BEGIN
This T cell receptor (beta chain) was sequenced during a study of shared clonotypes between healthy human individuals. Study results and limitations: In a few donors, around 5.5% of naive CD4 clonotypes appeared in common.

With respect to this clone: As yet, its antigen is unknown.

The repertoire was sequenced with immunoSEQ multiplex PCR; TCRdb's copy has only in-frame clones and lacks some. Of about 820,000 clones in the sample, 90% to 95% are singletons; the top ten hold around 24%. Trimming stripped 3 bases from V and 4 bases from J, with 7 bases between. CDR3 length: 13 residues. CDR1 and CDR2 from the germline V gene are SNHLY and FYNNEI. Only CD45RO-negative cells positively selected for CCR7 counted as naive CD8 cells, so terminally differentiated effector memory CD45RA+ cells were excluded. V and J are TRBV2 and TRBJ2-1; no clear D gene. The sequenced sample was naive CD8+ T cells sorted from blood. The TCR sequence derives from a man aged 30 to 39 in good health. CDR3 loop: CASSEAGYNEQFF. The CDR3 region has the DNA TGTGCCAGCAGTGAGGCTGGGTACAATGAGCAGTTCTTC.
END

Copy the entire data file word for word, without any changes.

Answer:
This T cell receptor (beta chain) was sequenced during a study of shared clonotypes between healthy human individuals. Study results and limitations: In a few donors, around 5.5% of naive CD4 clonotypes appeared in common.

With respect to this clone: As yet, its antigen is unknown.

The repertoire was sequenced with immunoSEQ multiplex PCR; TCRdb's copy has only in-frame clones and lacks some. Of about 820,000 clones in the sample, 90% to 95% are singletons; the top ten hold around 24%. Trimming stripped 3 bases from V and 4 bases from J, with 7 bases between. CDR3 length: 13 residues. CDR1 and CDR2 from the germline V gene are SNHLY and FYNNEI. Only CD45RO-negative cells positively selected for CCR7 counted as naive CD8 cells, so terminally differentiated effector memory CD45RA+ cells were excluded. V and J are TRBV2 and TRBJ2-1; no clear D gene. The sequenced sample was naive CD8+ T cells sorted from blood. The TCR sequence derives from a man aged 30 to 39 in good health. CDR3 loop: CASSEAGYNEQFF. The CDR3 region has the DNA TGTGCCAGCAGTGAGGCTGGGTACAATGAGCAGTTCTTC.